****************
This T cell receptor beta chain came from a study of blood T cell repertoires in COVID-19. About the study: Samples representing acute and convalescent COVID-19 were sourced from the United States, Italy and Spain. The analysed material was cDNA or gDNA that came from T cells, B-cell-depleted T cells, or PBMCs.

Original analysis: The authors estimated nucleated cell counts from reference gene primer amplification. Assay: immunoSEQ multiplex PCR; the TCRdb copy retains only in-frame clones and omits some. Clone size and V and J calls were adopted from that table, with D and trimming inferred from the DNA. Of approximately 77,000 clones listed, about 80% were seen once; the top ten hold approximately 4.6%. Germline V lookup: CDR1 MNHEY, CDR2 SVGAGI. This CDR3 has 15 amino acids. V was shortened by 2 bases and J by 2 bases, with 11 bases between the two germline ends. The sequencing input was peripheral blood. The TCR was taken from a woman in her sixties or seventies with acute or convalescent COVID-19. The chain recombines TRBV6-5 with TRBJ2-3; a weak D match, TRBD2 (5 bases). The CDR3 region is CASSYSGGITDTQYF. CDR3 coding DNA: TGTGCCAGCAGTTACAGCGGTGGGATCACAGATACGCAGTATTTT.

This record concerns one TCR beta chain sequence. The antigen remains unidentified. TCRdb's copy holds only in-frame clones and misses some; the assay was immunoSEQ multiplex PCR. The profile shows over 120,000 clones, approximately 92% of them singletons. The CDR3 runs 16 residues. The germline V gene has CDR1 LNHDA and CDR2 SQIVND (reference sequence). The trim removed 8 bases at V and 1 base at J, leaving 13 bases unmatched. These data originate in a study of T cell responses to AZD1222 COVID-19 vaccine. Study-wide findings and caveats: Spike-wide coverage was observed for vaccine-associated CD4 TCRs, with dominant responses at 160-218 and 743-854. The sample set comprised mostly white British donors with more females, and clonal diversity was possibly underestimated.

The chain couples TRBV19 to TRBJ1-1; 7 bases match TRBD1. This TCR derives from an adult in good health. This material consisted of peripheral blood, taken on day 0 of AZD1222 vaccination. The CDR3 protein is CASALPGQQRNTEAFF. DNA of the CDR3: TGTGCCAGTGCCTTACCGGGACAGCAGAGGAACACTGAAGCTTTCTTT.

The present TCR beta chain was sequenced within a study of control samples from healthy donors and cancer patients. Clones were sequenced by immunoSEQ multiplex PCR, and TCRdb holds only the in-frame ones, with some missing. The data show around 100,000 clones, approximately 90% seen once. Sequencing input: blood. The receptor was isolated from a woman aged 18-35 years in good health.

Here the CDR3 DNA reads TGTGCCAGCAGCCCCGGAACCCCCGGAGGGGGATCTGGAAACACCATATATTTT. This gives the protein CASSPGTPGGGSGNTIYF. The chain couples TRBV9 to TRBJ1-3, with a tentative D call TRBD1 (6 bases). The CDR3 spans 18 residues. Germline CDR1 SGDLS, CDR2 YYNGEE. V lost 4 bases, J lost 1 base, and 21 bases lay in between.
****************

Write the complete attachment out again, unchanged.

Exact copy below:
This T cell receptor beta chain came from a study of blood T cell repertoires in COVID-19. About the study: Samples representing acute and convalescent COVID-19 were sourced from the United States, Italy and Spain. The analysed material was cDNA or gDNA that came from T cells, B-cell-depleted T cells, or PBMCs.

Original analysis: The authors estimated nucleated cell counts from reference gene primer amplification. Assay: immunoSEQ multiplex PCR; the TCRdb copy retains only in-frame clones and omits some. Clone size and V and J calls were adopted from that table, with D and trimming inferred from the DNA. Of approximately 77,000 clones listed, about 80% were seen once; the top ten hold approximately 4.6%. Germline V lookup: CDR1 MNHEY, CDR2 SVGAGI. This CDR3 has 15 amino acids. V was shortened by 2 bases and J by 2 bases, with 11 bases between the two germline ends. The sequencing input was peripheral blood. The TCR was taken from a woman in her sixties or seventies with acute or convalescent COVID-19. The chain recombines TRBV6-5 with TRBJ2-3; a weak D match, TRBD2 (5 bases). The CDR3 region is CASSYSGGITDTQYF. CDR3 coding DNA: TGTGCCAGCAGTTACAGCGGTGGGATCACAGATACGCAGTATTTT.

This record concerns one TCR beta chain sequence. The antigen remains unidentified. TCRdb's copy holds only in-frame clones and misses some; the assay was immunoSEQ multiplex PCR. The profile shows over 120,000 clones, approximately 92% of them singletons. The CDR3 runs 16 residues. The germline V gene has CDR1 LNHDA and CDR2 SQIVND (reference sequence). The trim removed 8 bases at V and 1 base at J, leaving 13 bases unmatched. These data originate in a study of T cell responses to AZD1222 COVID-19 vaccine. Study-wide findings and caveats: Spike-wide coverage was observed for vaccine-associated CD4 TCRs, with dominant responses at 160-218 and 743-854. The sample set comprised mostly white British donors with more females, and clonal diversity was possibly underestimated.

The chain couples TRBV19 to TRBJ1-1; 7 bases match TRBD1. This TCR derives from an adult in good health. This material consisted of peripheral blood, taken on day 0 of AZD1222 vaccination. The CDR3 protein is CASALPGQQRNTEAFF. DNA of the CDR3: TGTGCCAGTGCCTTACCGGGACAGCAGAGGAACACTGAAGCTTTCTTT.

The present TCR beta chain was sequenced within a study of control samples from healthy donors and cancer patients. Clones were sequenced by immunoSEQ multiplex PCR, and TCRdb holds only the in-frame ones, with some missing. The data show around 100,000 clones, approximately 90% seen once. Sequencing input: blood. The receptor was isolated from a woman aged 18-35 years in good health.

Here the CDR3 DNA reads TGTGCCAGCAGCCCCGGAACCCCCGGAGGGGGATCTGGAAACACCATATATTTT. This gives the protein CASSPGTPGGGSGNTIYF. The chain couples TRBV9 to TRBJ1-3, with a tentative D call TRBD1 (6 bases). The CDR3 spans 18 residues. Germline CDR1 SGDLS, CDR2 YYNGEE. V lost 4 bases, J lost 1 base, and 21 bases lay in between.